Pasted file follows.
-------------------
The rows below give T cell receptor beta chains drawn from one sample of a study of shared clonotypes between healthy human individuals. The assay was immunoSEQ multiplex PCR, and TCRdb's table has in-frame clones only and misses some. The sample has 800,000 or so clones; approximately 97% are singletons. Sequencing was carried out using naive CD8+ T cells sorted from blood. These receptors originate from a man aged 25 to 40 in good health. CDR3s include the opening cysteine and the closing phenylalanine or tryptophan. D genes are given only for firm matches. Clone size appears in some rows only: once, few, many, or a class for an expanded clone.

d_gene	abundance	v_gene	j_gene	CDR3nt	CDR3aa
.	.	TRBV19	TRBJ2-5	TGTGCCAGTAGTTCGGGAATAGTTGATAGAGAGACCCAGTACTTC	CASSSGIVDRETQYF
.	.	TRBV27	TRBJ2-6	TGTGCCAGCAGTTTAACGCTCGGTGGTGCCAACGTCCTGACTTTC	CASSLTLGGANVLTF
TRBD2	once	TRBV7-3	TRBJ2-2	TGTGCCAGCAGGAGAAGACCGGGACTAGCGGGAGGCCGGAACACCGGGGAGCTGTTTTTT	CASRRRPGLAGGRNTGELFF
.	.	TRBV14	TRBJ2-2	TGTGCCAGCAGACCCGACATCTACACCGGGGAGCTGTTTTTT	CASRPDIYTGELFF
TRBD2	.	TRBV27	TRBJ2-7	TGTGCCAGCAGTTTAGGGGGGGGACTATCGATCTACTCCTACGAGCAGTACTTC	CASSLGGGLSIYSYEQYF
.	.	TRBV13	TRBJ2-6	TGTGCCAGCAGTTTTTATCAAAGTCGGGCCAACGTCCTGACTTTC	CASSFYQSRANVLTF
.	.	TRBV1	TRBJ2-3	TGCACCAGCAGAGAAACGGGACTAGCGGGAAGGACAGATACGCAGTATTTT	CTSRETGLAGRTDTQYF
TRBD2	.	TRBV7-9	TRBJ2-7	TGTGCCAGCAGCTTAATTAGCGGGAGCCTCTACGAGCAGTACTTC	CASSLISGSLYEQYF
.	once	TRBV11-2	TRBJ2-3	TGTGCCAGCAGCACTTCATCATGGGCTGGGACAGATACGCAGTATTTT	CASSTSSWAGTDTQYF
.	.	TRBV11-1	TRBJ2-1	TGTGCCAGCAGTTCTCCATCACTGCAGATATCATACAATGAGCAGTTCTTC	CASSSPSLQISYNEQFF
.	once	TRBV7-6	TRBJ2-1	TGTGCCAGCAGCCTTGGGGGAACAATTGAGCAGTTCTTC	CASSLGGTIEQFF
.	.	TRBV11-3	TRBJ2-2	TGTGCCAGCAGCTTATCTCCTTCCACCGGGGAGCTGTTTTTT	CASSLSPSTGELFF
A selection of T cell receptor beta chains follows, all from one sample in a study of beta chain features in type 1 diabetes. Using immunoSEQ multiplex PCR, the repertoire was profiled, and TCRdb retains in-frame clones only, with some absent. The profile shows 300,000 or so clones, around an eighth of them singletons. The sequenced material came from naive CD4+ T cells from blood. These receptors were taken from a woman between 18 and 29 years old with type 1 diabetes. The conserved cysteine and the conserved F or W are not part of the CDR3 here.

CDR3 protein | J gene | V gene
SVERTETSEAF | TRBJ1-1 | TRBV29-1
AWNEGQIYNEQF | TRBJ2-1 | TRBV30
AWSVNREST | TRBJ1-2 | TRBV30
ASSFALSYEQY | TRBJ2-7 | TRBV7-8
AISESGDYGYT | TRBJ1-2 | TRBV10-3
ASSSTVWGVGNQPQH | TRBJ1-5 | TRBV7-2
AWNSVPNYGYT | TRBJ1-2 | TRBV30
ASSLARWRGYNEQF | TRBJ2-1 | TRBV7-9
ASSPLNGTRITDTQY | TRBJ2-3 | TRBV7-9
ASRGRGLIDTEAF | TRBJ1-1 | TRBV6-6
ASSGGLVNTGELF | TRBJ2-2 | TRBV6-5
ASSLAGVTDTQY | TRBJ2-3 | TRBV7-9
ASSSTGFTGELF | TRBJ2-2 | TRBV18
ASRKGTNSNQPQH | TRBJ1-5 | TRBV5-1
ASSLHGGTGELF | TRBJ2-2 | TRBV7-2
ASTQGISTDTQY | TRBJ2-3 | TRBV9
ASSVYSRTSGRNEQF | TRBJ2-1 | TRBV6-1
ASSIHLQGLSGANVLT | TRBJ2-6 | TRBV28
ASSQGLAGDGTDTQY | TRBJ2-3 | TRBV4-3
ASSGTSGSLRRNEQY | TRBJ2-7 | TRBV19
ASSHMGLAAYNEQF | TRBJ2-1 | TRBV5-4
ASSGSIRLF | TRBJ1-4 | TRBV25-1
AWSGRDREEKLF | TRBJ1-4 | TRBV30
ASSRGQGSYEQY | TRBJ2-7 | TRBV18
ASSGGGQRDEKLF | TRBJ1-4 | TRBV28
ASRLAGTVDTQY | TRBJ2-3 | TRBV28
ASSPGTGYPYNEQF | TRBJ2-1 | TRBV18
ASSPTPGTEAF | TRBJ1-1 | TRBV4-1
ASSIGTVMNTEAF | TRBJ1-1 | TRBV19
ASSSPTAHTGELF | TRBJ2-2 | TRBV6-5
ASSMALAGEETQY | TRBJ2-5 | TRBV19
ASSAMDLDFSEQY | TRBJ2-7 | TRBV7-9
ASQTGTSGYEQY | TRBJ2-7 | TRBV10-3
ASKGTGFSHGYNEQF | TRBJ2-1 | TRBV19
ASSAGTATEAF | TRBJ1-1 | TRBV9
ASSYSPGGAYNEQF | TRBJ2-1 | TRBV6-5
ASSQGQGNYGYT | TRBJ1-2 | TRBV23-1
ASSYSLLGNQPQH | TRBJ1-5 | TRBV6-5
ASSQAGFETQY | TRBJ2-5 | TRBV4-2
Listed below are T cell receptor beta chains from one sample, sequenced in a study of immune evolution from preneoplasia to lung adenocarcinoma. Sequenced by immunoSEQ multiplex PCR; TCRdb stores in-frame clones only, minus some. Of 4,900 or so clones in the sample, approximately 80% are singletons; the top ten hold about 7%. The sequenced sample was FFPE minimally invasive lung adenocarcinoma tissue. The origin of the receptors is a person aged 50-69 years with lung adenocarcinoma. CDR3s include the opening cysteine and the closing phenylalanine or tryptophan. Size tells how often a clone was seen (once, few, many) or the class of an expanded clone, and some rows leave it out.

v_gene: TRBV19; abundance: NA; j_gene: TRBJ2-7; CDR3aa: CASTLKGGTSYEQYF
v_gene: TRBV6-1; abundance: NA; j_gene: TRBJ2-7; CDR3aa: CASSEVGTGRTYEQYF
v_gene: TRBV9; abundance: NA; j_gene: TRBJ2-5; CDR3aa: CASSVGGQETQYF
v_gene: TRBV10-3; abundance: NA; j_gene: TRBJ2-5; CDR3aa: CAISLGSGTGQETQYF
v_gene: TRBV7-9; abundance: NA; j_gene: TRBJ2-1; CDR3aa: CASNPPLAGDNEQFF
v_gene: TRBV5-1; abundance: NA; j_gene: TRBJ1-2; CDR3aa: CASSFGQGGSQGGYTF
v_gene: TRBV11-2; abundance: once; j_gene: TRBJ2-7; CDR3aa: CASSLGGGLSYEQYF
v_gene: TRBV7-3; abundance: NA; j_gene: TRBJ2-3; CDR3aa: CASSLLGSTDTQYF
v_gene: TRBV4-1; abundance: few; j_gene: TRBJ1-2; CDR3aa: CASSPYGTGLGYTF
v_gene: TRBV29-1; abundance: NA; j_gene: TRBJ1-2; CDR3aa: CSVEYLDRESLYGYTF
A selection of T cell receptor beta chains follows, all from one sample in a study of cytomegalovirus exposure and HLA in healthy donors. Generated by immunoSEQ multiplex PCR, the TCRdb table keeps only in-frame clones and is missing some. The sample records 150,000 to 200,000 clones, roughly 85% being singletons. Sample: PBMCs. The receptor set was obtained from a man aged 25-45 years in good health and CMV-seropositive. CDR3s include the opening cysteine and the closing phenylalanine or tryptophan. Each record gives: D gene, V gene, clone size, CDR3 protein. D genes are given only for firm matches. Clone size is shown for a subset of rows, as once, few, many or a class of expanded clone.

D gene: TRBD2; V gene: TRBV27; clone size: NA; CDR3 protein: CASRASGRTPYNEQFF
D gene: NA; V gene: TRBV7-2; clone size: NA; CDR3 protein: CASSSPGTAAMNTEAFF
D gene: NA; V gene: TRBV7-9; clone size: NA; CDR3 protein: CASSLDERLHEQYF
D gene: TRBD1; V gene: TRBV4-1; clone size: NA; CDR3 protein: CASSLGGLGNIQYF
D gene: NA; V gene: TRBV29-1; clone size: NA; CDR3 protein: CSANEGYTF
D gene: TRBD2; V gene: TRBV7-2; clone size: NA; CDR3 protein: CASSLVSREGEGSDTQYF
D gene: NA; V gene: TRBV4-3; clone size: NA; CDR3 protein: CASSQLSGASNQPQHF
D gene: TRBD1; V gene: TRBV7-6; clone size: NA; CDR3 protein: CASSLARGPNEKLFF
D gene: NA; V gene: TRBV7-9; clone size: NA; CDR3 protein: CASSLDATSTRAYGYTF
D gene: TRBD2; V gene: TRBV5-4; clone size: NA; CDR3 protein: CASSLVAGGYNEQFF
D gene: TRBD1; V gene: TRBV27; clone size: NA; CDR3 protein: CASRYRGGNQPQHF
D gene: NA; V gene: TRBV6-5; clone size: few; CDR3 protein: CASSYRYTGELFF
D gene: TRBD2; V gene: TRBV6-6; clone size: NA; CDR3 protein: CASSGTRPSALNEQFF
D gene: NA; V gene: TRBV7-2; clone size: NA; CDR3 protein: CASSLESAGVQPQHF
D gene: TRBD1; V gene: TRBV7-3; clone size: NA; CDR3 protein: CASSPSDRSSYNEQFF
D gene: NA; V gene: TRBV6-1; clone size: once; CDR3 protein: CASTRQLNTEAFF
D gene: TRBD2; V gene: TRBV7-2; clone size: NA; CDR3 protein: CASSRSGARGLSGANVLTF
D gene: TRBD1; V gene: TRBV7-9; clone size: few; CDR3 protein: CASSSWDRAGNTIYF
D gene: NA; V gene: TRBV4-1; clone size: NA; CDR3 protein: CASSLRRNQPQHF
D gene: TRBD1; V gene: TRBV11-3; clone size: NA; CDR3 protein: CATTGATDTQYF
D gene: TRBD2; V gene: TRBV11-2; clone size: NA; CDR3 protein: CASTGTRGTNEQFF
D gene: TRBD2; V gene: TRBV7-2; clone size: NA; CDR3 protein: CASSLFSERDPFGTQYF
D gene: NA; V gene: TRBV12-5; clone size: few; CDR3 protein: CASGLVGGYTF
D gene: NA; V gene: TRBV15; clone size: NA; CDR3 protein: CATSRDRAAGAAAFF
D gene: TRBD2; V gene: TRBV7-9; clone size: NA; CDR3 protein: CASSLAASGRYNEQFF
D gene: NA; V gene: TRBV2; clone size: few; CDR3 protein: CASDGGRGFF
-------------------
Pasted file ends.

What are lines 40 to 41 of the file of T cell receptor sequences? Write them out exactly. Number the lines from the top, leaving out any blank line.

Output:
ASSRGQGSYEQY | TRBJ2-7 | TRBV18
ASSGGGQRDEKLF | TRBJ1-4 | TRBV28